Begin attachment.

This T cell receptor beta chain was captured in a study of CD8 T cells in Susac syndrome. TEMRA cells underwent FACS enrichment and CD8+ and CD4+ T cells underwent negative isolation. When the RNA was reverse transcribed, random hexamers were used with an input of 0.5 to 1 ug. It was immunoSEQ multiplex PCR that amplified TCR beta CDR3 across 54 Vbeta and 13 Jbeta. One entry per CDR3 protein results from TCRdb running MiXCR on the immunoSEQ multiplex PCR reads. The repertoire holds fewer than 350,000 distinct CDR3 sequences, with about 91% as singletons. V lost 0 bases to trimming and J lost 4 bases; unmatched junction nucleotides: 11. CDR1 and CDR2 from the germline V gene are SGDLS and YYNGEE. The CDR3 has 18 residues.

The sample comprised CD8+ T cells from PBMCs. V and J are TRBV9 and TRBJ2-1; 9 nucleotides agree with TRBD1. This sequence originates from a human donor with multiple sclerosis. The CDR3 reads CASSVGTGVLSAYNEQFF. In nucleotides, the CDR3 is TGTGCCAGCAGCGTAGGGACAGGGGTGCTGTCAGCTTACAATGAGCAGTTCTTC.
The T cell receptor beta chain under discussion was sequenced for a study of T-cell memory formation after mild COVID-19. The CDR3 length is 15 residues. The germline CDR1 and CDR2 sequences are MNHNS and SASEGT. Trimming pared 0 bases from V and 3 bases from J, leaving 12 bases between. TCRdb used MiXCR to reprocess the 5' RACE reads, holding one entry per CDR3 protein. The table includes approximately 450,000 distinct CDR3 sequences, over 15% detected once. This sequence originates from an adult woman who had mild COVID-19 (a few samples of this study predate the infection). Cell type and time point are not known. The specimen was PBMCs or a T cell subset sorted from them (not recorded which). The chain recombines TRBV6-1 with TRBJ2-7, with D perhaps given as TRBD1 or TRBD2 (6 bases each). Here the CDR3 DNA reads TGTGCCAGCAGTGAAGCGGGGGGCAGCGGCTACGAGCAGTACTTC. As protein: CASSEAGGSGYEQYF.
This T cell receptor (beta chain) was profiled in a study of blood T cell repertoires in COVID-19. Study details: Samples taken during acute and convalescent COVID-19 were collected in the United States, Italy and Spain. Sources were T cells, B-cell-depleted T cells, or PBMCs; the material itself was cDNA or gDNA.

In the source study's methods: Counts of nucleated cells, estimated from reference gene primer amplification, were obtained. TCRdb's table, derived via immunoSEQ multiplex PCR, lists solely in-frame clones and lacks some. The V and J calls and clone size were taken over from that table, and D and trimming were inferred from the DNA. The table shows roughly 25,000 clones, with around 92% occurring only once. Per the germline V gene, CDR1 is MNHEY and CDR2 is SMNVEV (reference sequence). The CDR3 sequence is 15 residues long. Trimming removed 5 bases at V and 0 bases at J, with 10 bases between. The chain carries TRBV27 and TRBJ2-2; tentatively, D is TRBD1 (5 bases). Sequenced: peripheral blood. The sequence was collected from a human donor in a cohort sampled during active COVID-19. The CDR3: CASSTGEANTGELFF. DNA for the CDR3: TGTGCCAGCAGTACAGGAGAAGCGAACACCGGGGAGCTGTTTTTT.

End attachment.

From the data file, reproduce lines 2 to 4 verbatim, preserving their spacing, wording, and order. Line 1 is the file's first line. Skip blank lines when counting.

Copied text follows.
The sample comprised CD8+ T cells from PBMCs. V and J are TRBV9 and TRBJ2-1; 9 nucleotides agree with TRBD1. This sequence originates from a human donor with multiple sclerosis. The CDR3 reads CASSVGTGVLSAYNEQFF. In nucleotides, the CDR3 is TGTGCCAGCAGCGTAGGGACAGGGGTGCTGTCAGCTTACAATGAGCAGTTCTTC.
The T cell receptor beta chain under discussion was sequenced for a study of T-cell memory formation after mild COVID-19. The CDR3 length is 15 residues. The germline CDR1 and CDR2 sequences are MNHNS and SASEGT. Trimming pared 0 bases from V and 3 bases from J, leaving 12 bases between. TCRdb used MiXCR to reprocess the 5' RACE reads, holding one entry per CDR3 protein. The table includes approximately 450,000 distinct CDR3 sequences, over 15% detected once. This sequence originates from an adult woman who had mild COVID-19 (a few samples of this study predate the infection). Cell type and time point are not known. The specimen was PBMCs or a T cell subset sorted from them (not recorded which). The chain recombines TRBV6-1 with TRBJ2-7, with D perhaps given as TRBD1 or TRBD2 (6 bases each). Here the CDR3 DNA reads TGTGCCAGCAGTGAAGCGGGGGGCAGCGGCTACGAGCAGTACTTC. As protein: CASSEAGGSGYEQYF.
This T cell receptor (beta chain) was profiled in a study of blood T cell repertoires in COVID-19. Study details: Samples taken during acute and convalescent COVID-19 were collected in the United States, Italy and Spain. Sources were T cells, B-cell-depleted T cells, or PBMCs; the material itself was cDNA or gDNA.